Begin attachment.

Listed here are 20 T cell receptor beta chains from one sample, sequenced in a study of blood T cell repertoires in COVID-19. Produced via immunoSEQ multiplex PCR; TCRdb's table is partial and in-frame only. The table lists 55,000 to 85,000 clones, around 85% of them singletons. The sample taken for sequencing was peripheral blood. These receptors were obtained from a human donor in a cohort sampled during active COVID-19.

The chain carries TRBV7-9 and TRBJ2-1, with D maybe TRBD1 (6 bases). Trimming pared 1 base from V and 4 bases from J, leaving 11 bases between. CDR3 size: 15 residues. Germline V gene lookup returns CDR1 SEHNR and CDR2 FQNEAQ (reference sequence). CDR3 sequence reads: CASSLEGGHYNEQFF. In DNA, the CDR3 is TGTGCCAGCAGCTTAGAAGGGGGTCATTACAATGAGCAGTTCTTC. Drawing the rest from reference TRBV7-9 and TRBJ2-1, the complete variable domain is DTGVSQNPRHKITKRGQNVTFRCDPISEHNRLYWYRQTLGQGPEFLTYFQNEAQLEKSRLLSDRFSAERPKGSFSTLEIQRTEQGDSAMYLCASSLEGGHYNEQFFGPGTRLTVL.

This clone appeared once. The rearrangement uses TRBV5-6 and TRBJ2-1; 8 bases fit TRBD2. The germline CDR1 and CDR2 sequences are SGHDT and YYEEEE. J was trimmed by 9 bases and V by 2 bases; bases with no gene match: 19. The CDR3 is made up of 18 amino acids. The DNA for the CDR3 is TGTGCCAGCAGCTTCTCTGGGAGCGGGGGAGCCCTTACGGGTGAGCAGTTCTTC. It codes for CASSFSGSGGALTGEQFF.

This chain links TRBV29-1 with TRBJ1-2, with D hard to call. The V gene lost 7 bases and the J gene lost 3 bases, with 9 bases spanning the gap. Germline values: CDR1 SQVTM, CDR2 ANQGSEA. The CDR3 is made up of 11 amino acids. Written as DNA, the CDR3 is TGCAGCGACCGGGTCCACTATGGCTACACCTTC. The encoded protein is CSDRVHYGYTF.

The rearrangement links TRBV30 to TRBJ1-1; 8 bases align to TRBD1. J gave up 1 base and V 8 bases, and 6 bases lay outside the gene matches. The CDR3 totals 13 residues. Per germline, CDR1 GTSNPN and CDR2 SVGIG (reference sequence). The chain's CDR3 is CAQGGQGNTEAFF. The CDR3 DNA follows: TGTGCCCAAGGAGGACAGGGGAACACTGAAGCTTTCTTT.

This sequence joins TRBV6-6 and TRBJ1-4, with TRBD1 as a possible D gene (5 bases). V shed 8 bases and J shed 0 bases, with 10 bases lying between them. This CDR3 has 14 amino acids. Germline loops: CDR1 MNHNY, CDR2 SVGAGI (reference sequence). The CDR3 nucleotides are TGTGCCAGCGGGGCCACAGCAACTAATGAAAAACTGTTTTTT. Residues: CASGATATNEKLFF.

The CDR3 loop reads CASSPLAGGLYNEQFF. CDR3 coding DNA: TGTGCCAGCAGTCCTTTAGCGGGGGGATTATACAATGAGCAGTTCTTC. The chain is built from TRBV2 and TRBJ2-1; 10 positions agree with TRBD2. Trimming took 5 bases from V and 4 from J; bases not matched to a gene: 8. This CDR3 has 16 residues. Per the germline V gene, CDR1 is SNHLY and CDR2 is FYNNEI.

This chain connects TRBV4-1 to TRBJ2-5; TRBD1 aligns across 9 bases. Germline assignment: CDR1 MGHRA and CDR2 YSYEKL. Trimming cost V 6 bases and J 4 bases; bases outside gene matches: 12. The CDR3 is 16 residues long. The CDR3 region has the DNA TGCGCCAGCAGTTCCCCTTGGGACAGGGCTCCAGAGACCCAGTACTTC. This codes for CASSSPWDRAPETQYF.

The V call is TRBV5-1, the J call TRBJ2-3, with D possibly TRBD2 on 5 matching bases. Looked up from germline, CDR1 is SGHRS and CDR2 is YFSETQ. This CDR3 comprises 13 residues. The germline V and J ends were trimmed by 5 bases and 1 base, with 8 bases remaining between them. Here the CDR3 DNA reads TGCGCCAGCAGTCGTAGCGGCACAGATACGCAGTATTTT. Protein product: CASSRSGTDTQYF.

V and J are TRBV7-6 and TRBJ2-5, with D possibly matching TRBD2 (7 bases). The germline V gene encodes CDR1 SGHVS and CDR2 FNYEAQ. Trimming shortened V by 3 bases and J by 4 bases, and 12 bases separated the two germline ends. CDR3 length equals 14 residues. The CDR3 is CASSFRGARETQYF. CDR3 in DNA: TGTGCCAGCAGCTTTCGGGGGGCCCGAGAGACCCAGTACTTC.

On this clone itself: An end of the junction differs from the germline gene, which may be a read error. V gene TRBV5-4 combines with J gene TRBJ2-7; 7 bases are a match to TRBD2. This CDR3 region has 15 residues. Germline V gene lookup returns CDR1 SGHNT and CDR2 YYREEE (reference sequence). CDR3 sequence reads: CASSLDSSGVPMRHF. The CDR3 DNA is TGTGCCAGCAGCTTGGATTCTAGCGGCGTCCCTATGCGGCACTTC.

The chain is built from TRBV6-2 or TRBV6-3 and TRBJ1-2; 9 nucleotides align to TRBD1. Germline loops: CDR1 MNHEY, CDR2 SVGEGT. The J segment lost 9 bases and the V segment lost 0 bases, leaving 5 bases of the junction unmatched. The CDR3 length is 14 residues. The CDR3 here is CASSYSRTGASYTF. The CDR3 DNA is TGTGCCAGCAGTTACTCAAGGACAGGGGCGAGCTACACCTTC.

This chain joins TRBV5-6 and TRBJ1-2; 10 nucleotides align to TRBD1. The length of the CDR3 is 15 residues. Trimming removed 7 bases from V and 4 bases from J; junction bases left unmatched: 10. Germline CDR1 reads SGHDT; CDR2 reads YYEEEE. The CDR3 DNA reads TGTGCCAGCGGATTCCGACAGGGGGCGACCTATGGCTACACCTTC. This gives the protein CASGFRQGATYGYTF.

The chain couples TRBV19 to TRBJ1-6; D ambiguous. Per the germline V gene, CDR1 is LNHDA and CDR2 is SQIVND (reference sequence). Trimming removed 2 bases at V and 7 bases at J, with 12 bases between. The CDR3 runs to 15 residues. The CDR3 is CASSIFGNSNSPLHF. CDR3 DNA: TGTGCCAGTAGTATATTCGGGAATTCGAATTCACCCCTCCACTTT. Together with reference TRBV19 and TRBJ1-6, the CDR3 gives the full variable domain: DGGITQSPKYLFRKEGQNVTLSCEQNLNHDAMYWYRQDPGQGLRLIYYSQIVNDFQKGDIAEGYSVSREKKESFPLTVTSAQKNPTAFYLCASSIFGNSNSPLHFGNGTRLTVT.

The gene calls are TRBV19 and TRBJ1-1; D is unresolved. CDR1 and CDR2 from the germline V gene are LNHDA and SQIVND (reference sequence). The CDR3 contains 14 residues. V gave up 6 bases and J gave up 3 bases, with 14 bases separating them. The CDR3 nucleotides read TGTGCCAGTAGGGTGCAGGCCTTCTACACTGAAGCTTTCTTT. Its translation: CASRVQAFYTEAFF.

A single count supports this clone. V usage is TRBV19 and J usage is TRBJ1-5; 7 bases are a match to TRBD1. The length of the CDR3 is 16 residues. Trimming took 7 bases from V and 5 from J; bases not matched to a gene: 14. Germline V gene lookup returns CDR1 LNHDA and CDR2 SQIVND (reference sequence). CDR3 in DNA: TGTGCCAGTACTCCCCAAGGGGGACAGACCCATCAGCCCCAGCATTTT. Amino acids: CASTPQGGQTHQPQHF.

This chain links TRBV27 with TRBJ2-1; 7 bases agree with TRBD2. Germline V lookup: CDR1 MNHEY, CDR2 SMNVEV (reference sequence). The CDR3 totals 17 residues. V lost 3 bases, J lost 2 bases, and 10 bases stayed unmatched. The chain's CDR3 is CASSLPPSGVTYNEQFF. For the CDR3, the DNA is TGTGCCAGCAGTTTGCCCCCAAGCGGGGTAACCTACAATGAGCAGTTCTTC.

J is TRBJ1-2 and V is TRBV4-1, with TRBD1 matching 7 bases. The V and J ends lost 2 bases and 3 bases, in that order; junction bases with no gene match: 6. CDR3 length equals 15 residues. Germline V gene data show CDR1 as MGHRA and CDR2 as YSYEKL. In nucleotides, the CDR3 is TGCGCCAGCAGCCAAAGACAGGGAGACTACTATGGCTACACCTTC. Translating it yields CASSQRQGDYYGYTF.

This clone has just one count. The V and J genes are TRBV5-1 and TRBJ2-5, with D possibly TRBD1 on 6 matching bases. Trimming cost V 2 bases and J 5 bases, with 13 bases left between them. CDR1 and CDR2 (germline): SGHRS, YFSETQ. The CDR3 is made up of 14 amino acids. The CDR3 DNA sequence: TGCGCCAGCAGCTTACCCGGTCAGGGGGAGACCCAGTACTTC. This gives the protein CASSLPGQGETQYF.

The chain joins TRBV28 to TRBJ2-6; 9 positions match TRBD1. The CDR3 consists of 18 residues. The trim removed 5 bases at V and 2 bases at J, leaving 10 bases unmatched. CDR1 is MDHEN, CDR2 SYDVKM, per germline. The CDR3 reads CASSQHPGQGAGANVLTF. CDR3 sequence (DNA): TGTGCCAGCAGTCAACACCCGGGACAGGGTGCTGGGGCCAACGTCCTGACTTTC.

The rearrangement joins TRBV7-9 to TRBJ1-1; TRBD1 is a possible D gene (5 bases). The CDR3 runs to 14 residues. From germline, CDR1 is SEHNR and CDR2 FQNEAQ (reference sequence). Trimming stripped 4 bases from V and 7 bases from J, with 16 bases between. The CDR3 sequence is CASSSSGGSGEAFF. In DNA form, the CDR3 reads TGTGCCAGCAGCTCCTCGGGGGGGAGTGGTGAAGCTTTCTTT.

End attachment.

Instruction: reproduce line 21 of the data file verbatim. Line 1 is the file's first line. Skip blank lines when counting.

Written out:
The rearrangement joins TRBV7-9 to TRBJ1-1; TRBD1 is a possible D gene (5 bases). The CDR3 runs to 14 residues. From germline, CDR1 is SEHNR and CDR2 FQNEAQ (reference sequence). Trimming stripped 4 bases from V and 7 bases from J, with 16 bases between. The CDR3 sequence is CASSSSGGSGEAFF. In DNA form, the CDR3 reads TGTGCCAGCAGCTCCTCGGGGGGGAGTGGTGAAGCTTTCTTT.